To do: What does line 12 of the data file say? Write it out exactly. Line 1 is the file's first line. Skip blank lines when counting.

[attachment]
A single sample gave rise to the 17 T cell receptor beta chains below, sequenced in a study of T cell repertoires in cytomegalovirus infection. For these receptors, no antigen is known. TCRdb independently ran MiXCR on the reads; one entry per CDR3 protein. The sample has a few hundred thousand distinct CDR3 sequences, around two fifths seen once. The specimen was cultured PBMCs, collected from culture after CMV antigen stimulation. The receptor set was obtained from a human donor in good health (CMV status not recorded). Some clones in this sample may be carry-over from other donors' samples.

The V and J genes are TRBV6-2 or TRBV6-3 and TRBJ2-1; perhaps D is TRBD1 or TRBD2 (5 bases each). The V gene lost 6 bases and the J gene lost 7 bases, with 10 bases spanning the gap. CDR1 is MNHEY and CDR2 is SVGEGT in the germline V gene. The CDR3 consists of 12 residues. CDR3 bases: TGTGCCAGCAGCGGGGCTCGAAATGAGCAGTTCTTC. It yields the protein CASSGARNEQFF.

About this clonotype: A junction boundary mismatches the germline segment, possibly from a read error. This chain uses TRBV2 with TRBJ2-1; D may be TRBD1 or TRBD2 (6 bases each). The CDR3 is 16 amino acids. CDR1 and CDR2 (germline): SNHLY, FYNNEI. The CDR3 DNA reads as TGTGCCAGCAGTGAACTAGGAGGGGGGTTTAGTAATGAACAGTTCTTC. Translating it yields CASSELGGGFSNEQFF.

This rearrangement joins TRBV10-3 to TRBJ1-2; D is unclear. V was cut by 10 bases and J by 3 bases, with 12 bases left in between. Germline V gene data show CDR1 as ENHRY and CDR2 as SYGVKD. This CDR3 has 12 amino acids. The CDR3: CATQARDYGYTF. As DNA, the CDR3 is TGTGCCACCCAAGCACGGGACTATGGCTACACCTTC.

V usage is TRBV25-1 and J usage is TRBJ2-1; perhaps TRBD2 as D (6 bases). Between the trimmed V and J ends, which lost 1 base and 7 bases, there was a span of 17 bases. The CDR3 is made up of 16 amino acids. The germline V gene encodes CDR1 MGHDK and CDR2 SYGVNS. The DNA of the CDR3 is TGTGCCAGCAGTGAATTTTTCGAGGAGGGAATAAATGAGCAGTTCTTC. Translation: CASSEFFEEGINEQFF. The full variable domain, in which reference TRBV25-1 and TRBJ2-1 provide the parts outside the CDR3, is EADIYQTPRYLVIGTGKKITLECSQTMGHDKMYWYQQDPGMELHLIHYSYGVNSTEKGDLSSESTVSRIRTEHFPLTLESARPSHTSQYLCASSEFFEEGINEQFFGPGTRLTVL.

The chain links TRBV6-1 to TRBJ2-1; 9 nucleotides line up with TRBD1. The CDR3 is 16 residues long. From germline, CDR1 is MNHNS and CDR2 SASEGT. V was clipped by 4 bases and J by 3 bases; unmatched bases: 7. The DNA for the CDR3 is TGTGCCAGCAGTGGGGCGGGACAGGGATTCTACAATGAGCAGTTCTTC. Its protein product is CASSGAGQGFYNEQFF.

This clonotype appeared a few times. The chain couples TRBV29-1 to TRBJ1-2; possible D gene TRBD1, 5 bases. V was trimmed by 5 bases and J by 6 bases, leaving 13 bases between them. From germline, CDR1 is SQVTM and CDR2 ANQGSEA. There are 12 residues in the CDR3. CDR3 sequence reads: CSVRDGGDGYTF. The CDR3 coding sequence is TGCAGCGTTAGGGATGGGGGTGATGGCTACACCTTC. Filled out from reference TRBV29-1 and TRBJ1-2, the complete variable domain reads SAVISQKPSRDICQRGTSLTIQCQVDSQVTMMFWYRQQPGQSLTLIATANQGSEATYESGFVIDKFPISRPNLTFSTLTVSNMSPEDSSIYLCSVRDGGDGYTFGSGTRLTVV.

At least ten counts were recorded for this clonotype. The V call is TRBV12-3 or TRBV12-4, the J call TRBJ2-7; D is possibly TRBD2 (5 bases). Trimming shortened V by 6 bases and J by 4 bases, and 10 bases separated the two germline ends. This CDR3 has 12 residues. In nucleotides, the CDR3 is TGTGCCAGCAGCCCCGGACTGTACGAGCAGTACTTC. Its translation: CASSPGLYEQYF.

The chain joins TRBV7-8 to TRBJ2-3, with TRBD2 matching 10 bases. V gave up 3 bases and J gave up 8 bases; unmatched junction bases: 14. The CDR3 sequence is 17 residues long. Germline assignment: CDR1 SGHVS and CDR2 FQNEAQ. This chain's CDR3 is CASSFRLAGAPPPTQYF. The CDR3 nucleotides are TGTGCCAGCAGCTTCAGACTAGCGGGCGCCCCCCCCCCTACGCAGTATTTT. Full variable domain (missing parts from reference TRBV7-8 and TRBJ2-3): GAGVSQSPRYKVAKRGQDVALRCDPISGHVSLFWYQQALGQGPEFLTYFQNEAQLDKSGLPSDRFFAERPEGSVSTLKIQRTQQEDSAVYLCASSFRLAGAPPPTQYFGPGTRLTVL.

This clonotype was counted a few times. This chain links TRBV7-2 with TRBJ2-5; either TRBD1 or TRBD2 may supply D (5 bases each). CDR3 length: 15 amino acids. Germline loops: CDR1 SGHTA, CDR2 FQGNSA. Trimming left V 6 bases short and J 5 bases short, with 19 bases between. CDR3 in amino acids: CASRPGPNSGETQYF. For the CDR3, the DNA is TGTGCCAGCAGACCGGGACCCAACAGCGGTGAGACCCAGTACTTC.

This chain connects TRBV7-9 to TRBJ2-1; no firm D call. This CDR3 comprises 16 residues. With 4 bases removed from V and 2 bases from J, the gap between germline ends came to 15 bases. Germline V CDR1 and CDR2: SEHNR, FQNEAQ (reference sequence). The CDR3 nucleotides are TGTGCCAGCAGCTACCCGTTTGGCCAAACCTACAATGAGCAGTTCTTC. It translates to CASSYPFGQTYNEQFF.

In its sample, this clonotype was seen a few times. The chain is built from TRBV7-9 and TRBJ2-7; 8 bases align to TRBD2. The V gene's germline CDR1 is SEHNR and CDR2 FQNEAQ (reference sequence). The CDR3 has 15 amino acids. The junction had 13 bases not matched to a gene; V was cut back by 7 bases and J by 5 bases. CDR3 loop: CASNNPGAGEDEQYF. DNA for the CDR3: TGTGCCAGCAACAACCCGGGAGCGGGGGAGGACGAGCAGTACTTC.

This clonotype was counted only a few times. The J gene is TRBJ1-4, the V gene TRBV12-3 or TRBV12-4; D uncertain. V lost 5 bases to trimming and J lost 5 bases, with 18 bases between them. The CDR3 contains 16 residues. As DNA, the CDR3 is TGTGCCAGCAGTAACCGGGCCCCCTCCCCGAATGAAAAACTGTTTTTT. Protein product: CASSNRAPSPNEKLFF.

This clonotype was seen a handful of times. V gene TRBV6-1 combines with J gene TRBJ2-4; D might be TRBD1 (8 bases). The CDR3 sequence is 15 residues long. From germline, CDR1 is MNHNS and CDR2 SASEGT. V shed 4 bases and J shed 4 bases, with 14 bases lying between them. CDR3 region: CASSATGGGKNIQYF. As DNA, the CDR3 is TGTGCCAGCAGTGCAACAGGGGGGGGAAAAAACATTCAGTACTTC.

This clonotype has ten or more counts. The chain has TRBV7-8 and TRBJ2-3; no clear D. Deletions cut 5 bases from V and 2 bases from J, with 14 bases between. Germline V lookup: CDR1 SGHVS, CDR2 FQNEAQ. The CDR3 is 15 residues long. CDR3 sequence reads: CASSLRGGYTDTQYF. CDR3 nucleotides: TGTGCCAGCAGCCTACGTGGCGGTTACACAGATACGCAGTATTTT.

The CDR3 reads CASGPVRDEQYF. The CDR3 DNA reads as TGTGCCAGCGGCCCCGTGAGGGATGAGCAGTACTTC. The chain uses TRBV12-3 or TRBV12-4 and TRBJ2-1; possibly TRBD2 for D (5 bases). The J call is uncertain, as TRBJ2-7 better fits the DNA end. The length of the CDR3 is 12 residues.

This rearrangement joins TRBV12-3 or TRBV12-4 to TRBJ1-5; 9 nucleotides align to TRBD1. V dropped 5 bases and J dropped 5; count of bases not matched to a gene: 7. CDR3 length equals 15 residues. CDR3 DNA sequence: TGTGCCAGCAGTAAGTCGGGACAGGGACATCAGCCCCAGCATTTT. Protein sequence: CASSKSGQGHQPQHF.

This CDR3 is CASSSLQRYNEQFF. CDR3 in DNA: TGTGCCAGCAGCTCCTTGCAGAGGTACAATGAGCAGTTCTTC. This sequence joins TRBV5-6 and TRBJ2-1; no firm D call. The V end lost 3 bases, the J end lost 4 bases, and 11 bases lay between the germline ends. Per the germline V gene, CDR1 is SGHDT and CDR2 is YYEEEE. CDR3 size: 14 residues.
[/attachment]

In its sample, this clonotype was seen a few times. The chain is built from TRBV7-9 and TRBJ2-7; 8 bases align to TRBD2. The V gene's germline CDR1 is SEHNR and CDR2 FQNEAQ (reference sequence). The CDR3 has 15 amino acids. The junction had 13 bases not matched to a gene; V was cut back by 7 bases and J by 5 bases. CDR3 loop: CASNNPGAGEDEQYF. DNA for the CDR3: TGTGCCAGCAACAACCCGGGAGCGGGGGAGGACGAGCAGTACTTC.